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A lover, burnt up by his affection, is compared to Egypt.

The fate of Egypt I sustain,

And never feel the dew of rain

From clouds which in the head appear;

But all my too much moisture owe
To overflowings of the heart below.


The lover supposes his lady acquainted with the ancient laws of augury and rites of


And yet this death of mine, I fear,
Will ominous to her appear:

When, sound in every other part,

Her sacrifice is found without an heart.

For the last tempest of my death

Shall sigh out that too, with my breath.


That the chaos was harmonised, has been recited of old; but whence the different sounds arose remained for a modern to discover.

Th' ungovern'd parts no correspondence knew,
An artless war from thwarting motions grew,
Till they to number and fixt rules were brought.
Water and air he for the tenor chose,

Earth made the base, the treble flame arose.

On a round ball

A workman, that hath copies by, can lay
An Europe, Afric, and an Asia,

The tears of lovers are always of great poetical account; but Donne has extended them into worlds. If the lines are not easily understood, they may be read


And quickly make that, which was nothing, all:

So doth each tear,


Which thee doth wear,

A globe, yea world, by that impression grow,

Till thy tears, mixt with mine, do overflow

This world, by waters sent from thee my heaven dissolved so.

On reading the following lines, the reader may perhaps cry out-Confusion worse confounded.

Here lies a she Sun, and a he Moon here,
She gives the best light to his sphere,

Or each is both, and all, and so

They unto one another nothing owe.

Who but Donne would have thought, that a good man is a telescope?

Though God be our true glass, through which we see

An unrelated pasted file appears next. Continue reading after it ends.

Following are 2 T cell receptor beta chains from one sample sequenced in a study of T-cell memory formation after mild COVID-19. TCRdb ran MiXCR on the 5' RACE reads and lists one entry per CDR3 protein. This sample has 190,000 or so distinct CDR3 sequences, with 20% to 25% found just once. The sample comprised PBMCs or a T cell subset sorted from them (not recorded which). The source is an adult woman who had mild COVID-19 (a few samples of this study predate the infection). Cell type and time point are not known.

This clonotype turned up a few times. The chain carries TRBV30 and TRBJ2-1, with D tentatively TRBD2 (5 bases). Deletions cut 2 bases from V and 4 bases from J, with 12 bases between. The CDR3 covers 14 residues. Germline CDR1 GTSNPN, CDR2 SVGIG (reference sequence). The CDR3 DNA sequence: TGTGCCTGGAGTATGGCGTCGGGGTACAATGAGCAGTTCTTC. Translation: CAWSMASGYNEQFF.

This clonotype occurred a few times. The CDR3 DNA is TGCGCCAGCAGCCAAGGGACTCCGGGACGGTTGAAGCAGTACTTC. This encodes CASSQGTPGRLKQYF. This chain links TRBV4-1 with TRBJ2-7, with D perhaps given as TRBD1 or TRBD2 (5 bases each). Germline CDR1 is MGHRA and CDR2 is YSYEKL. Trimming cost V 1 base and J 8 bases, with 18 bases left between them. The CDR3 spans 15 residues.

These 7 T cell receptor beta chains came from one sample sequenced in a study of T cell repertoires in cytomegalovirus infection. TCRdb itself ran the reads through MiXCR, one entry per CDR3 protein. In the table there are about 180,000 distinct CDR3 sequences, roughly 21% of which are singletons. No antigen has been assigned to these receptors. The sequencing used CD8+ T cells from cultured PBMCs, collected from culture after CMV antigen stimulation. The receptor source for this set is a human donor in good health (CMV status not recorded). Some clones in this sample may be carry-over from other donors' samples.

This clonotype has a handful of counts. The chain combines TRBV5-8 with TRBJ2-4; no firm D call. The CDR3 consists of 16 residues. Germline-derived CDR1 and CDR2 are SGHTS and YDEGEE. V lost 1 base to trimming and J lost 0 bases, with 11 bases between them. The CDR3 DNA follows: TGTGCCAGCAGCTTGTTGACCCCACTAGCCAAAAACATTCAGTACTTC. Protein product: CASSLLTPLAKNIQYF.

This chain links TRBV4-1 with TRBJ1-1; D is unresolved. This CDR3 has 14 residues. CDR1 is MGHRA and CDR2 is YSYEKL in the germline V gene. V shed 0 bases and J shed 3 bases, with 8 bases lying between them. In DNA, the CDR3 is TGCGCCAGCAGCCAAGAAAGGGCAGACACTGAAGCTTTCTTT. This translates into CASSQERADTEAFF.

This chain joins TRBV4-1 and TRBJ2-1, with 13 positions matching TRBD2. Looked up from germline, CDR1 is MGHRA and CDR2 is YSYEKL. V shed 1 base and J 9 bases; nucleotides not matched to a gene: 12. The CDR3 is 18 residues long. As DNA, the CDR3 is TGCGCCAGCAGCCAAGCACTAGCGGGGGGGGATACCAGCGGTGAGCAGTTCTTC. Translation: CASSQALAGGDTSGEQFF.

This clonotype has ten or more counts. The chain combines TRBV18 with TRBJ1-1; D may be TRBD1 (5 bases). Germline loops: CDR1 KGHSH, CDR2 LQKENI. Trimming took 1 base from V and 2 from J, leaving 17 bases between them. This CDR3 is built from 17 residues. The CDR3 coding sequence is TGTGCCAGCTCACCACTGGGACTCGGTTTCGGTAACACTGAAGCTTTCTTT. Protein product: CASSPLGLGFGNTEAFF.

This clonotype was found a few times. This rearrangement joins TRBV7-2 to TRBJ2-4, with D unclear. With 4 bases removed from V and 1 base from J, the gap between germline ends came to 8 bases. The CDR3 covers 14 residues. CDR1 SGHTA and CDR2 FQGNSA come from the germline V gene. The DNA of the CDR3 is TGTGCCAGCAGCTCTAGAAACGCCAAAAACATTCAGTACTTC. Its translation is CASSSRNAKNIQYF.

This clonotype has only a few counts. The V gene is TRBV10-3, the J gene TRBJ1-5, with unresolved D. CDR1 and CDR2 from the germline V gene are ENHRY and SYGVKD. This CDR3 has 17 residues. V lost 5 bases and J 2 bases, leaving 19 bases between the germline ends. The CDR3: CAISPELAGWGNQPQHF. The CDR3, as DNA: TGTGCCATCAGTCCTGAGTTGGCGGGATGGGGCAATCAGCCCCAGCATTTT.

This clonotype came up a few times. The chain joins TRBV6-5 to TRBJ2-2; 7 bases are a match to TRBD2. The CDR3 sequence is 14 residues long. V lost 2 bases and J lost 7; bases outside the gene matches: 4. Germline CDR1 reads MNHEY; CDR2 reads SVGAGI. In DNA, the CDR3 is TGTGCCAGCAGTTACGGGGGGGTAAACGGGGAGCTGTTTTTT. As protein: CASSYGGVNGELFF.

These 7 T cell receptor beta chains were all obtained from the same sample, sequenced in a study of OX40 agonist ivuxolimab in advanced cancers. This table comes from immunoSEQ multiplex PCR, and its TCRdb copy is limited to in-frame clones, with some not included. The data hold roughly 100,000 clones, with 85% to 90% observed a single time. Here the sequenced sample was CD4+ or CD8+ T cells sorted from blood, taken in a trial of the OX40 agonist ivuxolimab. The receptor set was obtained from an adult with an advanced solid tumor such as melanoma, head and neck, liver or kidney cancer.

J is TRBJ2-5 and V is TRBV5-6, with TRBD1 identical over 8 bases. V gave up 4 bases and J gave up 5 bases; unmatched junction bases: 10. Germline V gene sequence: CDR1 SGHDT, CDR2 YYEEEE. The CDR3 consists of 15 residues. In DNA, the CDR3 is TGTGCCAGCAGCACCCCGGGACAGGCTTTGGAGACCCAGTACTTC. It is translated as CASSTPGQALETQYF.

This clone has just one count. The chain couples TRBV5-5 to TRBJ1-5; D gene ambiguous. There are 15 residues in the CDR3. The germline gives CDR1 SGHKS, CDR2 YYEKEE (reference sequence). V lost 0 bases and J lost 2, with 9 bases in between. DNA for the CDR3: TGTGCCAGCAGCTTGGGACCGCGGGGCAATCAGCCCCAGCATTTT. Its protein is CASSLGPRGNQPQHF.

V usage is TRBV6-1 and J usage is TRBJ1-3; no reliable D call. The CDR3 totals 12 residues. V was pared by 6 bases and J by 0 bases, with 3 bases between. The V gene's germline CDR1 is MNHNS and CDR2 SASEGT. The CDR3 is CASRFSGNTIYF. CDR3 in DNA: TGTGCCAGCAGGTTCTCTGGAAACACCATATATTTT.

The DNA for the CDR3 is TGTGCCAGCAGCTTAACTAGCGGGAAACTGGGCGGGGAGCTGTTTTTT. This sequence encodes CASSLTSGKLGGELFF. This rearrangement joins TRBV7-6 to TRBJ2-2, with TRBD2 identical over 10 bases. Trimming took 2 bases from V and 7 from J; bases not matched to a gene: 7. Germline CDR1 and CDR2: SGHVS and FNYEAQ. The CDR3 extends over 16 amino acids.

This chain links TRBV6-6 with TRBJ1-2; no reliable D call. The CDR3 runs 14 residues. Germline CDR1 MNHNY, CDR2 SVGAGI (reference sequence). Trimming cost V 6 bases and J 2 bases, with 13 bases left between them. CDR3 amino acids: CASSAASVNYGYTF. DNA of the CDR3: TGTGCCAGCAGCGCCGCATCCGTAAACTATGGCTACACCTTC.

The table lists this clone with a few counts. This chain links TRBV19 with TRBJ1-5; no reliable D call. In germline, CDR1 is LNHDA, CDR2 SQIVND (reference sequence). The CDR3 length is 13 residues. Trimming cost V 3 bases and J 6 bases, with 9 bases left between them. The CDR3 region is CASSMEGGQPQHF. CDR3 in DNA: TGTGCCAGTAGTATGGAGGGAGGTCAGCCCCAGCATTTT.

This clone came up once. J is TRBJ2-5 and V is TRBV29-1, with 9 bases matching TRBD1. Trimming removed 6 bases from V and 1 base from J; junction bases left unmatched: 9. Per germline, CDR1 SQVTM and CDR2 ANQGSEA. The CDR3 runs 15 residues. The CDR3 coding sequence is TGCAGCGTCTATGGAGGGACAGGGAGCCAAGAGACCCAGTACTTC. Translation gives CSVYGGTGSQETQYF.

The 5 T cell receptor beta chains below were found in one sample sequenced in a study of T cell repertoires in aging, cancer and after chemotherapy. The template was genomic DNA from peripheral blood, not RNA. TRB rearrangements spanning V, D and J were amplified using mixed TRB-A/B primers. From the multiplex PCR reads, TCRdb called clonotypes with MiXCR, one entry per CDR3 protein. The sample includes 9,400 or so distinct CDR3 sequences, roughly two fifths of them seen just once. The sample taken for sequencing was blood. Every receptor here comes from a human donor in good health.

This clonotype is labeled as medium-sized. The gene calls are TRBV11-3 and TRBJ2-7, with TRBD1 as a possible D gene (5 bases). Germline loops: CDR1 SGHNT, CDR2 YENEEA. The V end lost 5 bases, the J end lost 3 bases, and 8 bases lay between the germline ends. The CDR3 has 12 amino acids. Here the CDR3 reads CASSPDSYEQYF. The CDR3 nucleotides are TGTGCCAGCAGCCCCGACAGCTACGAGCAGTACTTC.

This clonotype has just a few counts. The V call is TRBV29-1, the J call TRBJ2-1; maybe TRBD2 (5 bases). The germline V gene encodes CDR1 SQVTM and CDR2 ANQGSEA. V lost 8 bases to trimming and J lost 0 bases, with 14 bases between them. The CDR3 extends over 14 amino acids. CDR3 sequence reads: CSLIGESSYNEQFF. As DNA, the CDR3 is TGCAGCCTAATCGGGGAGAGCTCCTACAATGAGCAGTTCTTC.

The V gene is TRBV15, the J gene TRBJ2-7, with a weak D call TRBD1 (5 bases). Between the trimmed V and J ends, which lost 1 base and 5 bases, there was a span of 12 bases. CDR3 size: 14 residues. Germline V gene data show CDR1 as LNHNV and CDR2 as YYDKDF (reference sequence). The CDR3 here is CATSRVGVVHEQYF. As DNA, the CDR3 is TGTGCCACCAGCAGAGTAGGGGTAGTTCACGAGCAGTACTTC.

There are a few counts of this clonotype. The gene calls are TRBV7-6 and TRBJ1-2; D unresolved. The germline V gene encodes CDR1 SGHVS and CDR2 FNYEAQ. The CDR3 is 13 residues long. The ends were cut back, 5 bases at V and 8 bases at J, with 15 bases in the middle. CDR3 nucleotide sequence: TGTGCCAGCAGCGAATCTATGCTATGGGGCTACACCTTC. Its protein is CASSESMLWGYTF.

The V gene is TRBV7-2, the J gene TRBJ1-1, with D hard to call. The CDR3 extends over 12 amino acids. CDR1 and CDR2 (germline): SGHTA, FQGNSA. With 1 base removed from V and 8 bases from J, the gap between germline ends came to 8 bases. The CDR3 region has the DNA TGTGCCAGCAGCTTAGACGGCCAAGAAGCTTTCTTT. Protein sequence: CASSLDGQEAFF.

All, since the being of all things is he ;

Yet are the trunks, which do to us derive
Things in proportion, fit by perspective,
Deeds of good men ; for by their living here,

Virtues, indeed remote, seem to be near.

Who would imagine it possible, that in a very few lines so many remote ideas could be brought together?


Since 'tis my doom, Love's undershrieve,

Why this reprieve?

Why doth my she Advowson fly


To sell thyself dost thou intend
By candle's end,

And hold the contrast thus in doubt,

Life's taper out?

Think but how soon the market fails,
Your sex lives faster than the males;

And if to measure age's span,

The sober Julian were th' account of man,

Whilst you live by the fleet Gregorian.


Of enormous and disgusting hyperboles, these may be examples:

By every wind that comes this way,

Send me at least a sigh or two,

Such and so many I'll repay

As shall themselves make winds to get to you.

In tears I'll waste these eyes,

By love so vainly fed;

So lust of old the Deluge punished.

All arm'd in brass, the richest dress of war,
(A dismal glorious sight!) he shone afar.
The Sun himself started with sudden fright,
To see his beams return so dismal bright,





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Here spouts a V, and there a T,

And all the flourishing letters stand in rows.




Upon a paper written with the juice of lemon, and read by the fire:

Nothing yet in thee is seen,

But when a genial heat warms thee within,

A new-born wood of various lines there grows;

Here buds an L, and there a B,